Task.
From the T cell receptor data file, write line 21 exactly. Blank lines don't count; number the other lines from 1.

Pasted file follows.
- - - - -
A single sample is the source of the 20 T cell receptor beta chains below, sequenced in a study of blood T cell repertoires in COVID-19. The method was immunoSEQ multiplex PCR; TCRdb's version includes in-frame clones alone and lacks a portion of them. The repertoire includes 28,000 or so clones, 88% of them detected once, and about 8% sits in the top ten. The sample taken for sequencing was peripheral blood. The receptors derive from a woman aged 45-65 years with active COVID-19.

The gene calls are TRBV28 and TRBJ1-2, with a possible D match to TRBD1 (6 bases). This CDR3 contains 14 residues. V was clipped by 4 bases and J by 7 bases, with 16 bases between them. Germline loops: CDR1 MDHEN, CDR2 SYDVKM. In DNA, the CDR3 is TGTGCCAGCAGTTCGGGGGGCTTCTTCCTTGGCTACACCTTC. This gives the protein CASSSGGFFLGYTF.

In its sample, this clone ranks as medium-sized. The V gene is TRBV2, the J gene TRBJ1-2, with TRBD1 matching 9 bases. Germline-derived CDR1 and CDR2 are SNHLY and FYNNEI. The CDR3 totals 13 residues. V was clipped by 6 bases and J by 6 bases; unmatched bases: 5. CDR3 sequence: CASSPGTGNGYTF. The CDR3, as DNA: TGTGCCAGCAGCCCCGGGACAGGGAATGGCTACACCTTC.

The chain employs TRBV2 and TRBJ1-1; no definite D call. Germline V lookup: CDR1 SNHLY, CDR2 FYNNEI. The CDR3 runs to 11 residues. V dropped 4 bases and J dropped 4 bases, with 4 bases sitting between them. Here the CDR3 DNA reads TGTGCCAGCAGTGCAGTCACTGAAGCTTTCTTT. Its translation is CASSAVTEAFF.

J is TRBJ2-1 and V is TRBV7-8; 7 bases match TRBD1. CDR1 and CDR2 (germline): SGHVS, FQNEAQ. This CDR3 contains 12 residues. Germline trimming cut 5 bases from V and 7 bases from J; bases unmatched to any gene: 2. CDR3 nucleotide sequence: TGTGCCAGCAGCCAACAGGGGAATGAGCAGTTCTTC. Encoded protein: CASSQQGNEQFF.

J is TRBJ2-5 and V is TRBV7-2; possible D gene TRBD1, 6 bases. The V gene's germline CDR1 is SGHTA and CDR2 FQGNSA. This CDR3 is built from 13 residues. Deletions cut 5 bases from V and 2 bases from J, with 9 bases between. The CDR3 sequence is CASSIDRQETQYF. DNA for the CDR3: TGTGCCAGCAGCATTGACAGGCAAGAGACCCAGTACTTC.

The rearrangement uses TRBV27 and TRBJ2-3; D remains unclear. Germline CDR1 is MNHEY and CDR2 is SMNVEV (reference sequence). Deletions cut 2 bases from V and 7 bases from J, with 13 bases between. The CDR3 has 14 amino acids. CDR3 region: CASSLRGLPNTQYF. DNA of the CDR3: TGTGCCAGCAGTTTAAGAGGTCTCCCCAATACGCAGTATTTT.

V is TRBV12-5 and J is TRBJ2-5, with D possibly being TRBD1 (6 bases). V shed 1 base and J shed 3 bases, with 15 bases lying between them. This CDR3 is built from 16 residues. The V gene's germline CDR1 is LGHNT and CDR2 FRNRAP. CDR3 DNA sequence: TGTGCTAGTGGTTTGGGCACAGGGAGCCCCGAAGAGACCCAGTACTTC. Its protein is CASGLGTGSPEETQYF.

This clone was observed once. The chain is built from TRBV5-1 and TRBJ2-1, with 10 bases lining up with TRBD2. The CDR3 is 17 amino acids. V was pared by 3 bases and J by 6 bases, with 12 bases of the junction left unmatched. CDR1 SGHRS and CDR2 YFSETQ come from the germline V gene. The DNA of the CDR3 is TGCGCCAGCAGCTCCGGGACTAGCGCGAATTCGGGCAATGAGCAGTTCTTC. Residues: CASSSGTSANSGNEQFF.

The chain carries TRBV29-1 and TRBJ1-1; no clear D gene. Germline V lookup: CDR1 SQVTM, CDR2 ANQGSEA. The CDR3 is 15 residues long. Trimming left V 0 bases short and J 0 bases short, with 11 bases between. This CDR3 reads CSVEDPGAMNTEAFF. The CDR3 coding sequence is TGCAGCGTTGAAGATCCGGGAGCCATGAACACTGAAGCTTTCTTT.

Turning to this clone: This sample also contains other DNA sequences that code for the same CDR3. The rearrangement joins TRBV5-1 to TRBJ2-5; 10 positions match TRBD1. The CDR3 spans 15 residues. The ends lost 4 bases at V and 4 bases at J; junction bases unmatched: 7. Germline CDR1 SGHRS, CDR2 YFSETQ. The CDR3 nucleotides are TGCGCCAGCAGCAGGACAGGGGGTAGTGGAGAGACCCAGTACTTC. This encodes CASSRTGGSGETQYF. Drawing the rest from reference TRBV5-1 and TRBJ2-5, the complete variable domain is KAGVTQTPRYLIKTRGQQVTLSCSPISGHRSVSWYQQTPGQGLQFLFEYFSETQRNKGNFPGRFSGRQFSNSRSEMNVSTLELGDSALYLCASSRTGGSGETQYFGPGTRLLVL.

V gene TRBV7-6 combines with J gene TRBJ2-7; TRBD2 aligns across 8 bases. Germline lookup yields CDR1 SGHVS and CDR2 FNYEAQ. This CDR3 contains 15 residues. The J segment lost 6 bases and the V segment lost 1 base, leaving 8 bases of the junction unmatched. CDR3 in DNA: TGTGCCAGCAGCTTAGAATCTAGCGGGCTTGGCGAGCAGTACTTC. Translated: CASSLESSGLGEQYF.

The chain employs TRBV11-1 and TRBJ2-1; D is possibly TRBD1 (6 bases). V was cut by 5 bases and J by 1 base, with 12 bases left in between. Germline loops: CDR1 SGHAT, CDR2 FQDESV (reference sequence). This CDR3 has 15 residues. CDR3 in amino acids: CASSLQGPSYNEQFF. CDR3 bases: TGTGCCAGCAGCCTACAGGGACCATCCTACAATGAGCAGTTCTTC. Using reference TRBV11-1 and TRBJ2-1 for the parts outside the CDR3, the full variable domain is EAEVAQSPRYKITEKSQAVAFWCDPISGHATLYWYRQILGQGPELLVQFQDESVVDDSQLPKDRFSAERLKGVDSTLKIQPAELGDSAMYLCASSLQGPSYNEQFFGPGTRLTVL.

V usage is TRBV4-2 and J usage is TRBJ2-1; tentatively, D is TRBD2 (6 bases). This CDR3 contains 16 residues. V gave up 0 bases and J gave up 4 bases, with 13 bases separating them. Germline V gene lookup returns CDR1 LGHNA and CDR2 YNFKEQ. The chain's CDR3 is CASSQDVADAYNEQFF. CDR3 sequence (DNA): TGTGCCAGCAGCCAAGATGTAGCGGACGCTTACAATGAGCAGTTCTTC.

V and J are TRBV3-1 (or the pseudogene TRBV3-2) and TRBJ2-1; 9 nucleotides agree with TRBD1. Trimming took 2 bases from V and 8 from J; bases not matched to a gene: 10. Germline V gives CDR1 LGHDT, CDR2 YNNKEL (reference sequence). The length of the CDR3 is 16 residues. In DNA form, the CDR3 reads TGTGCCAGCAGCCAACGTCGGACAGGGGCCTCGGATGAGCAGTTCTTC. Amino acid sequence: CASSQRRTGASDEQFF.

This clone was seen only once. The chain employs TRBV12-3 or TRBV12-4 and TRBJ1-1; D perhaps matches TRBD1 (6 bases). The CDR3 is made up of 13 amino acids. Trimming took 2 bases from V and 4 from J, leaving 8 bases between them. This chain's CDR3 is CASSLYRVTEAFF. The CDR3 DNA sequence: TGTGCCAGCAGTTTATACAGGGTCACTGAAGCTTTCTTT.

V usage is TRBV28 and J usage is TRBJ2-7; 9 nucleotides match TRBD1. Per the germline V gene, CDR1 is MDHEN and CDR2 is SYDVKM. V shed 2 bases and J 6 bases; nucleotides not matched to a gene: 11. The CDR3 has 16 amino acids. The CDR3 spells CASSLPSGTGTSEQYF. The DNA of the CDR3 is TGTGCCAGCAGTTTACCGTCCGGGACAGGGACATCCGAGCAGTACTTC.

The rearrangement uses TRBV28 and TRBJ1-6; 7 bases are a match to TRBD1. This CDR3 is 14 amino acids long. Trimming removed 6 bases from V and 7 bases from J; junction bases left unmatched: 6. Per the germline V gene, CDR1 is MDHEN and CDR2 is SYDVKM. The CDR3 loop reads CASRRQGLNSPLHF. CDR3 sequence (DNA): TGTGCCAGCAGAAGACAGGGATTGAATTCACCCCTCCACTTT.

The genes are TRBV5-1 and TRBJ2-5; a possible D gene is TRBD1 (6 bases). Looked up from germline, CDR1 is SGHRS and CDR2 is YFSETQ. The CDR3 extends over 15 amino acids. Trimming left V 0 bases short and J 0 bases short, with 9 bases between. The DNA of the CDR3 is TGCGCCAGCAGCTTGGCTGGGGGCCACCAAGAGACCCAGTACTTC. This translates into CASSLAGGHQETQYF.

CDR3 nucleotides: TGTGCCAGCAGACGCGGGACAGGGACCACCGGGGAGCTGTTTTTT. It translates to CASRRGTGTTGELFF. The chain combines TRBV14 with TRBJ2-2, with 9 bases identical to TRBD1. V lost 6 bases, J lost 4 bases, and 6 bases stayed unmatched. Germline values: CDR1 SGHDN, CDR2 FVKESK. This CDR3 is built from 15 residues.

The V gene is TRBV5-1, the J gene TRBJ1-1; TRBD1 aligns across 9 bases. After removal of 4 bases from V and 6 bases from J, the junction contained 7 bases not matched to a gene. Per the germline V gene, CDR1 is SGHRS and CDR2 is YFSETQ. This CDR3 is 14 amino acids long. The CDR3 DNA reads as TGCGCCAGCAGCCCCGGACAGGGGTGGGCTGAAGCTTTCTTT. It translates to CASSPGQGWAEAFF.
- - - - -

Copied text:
The V gene is TRBV5-1, the J gene TRBJ1-1; TRBD1 aligns across 9 bases. After removal of 4 bases from V and 6 bases from J, the junction contained 7 bases not matched to a gene. Per the germline V gene, CDR1 is SGHRS and CDR2 is YFSETQ. This CDR3 is 14 amino acids long. The CDR3 DNA reads as TGCGCCAGCAGCCCCGGACAGGGGTGGGCTGAAGCTTTCTTT. It translates to CASSPGQGWAEAFF.